All kidding aside, did anyone notice that?  Scott still doesn’t provide any specific reference material I can use to research his claim.  Sure, he says I can go do a simple Bible search and count them myself.  But in the world according to Scott, I am to take him at his word because he has done the research and I simply haven't done the work myself.  How quaint.

Well, I know he's wrong because I've heard this regurgitated claim from several people before, all of which were summarily refuted.  But I did some looking anyway, and what I found vastly contradicted his claim.  Here, for instance; or this discussion that I found with a few quick trips to Google.  It was just that easy.

Forget the fact that Scott dismisses me like it's beneath him to have to justify himself when it comes to the Bible.  Also forget the fact that he immediately resorts to an ad hominem attack when I ask for a citation of the second assertion.  What offends me the most is Scott's assumption that I just couldn't know the Bible as well as he does simply because... well just because!  Is it because I pressed him to provide some evidence of his claims?  Come on!  He's a pastor, it's in his book, and he's done the research... Right?  Quite honestly, I would have thought this would be the moment he's been waiting for his entire professional career: the chance to prove a naysayer that he knows his stuff.

Our discussion then managed to bleed into another online network, Twitter.  (You may have heard about it.)  Scott hit me with about five tweets a couple of days ago telling me that he’s not returning to the other thread and that I shouldn’t have called him disrespectful because, in essence, I started it.  Now, I should admit that I was really brutal to the guy when I tweeted:
“Cracking my knuckles getting ready to respond to another fear mongering Pastor: @ScottCheatham. This should be fun.”
Did I call his ass out with THAT tweet or what?!?  I can hear it now, “That was harsh, bro!”  Seriously.  Don’t laugh.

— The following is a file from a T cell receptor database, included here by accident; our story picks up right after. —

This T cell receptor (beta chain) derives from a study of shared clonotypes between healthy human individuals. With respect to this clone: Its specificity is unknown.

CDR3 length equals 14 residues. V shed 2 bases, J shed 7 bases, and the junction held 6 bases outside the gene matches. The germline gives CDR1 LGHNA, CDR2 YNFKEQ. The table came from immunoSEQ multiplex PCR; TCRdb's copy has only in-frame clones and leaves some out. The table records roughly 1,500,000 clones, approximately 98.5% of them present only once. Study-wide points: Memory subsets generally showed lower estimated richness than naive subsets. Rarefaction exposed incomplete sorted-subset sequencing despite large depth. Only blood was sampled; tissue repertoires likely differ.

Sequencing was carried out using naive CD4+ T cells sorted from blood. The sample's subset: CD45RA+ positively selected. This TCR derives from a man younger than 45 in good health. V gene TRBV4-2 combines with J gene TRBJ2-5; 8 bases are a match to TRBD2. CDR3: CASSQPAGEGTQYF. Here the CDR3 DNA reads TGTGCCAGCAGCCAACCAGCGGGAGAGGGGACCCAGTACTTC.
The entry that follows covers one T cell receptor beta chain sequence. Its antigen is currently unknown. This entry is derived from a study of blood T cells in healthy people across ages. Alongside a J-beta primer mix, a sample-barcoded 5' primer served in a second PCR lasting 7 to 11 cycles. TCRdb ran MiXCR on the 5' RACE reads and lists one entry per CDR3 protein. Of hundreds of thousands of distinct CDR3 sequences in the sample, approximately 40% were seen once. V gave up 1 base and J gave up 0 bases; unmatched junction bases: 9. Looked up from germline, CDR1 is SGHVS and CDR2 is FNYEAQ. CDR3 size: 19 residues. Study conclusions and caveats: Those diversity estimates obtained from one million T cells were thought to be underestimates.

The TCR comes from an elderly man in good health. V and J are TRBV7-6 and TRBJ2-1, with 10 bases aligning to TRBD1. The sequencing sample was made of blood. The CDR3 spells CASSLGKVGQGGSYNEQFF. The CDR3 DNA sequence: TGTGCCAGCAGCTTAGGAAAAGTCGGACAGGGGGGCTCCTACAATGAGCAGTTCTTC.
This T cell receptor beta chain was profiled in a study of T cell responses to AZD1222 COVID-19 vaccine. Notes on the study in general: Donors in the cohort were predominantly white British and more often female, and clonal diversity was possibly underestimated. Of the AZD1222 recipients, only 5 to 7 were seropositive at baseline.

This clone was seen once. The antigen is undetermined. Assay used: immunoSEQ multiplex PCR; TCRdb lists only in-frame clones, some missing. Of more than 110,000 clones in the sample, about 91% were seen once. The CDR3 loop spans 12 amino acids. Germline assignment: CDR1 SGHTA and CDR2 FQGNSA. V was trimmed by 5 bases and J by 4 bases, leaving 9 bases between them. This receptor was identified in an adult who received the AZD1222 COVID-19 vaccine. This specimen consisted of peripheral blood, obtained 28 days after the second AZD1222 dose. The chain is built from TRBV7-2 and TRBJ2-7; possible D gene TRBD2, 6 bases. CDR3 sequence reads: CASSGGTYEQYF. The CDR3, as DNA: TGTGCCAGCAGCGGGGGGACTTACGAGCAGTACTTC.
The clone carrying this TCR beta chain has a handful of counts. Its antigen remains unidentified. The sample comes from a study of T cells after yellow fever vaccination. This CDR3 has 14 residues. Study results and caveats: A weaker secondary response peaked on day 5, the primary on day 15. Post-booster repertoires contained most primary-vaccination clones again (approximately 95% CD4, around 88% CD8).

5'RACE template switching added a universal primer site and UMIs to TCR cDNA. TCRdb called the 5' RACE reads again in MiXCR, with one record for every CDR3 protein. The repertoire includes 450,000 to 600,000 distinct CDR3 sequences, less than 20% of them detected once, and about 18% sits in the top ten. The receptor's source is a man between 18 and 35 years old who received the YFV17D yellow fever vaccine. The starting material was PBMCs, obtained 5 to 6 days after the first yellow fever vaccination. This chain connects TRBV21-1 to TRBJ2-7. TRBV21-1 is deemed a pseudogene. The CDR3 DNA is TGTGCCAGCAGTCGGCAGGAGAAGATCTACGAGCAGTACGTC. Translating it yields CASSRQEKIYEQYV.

He sends me this:
"Not going back to the thread Larry but you first called me a 'fear mongering' pastor and now call me 'disrespectful'?"
Oops, Scott just made a very serious mistake.  He told me he wasn't going back to the thread, yet I know that he DID go back to the comment thread and read my final post.  I know this because that's where I said I was, "... offended by his lack of respect."

Be that as it may, it doesn't take a genius to see that Scott Cheatham is a fear mongering (this is a tactic, and is not an insult) pastor.  I mean, he even used his book to justify it by providing a verse from Matthew, even though there are far better examples than this one:
"Don't be afraid of people. They can kill the body, but they cannot kill the soul. The only one you should fear is God, the one who can send the body and the soul to be destroyed in hell. (Matthew 10:28)"
And finally, we've come to the quote I've been waiting my entire blog post to share. After I told Scott that I wasn't insulting him, just calling him out regarding his tactics, he tweeted:
"Yes...I teach the whole of scripture. Not just select passages. It's not fear-mongering if it's part of the Bible."
WOW!  Why didn't I think of that?  Teaching people to fear god is not fear mongering for the baby Jesus because it's in the Bible.  That's right kids, if it's okay in the Bible, it's okay for Scott!  (Oh sure, I could ask him if stoning an adulterer isn't murder since it's in the Bible, but that would be too easy...  Okay, I'll admit it.  I did tweet it.  Sue me.)

If you’re wondering why I’m doing all of this, it’s simple: just in case someone looks this guy’s name up on Google, and just happens to stumble upon my blog, they’ll get a glimpse into the kind of egos our society is dealing with.  And I realize that not too many people will even care about my interaction with this pastor from Thornton, CO.  But I do.  And quite honestly this kind of isolationism is how guys like Scott Cheatham are able to seize and maintain power over people that simple don’t know any better.

So that’s it.  The entire discussion thread can be found here, in the comments area at the bottom of the blog post.  I’ve also pasted the twitter feed for Scott’s replies below:
@LarryMathys:
"My last mention @ScottCheatham, all babies are born atheists until the adults around them convince them they were born broken and worthless."

@ScottCheatham:
"@larrymathys Not going back to the thread Larry but you first called me a "fear mongering" pastor and now call me "disrespectful"?"

@LarryMathys:
"@scottcheatham That's too bad. "Fear mongering" is not an insult, by the way. It's a tactic. You even quote Bible verses mentioning fear."

@ScottCheatham:
"@larrymathys Besides that you started your debate by posting a tweet about "cracking your knuckles" to go after me. #disrespect"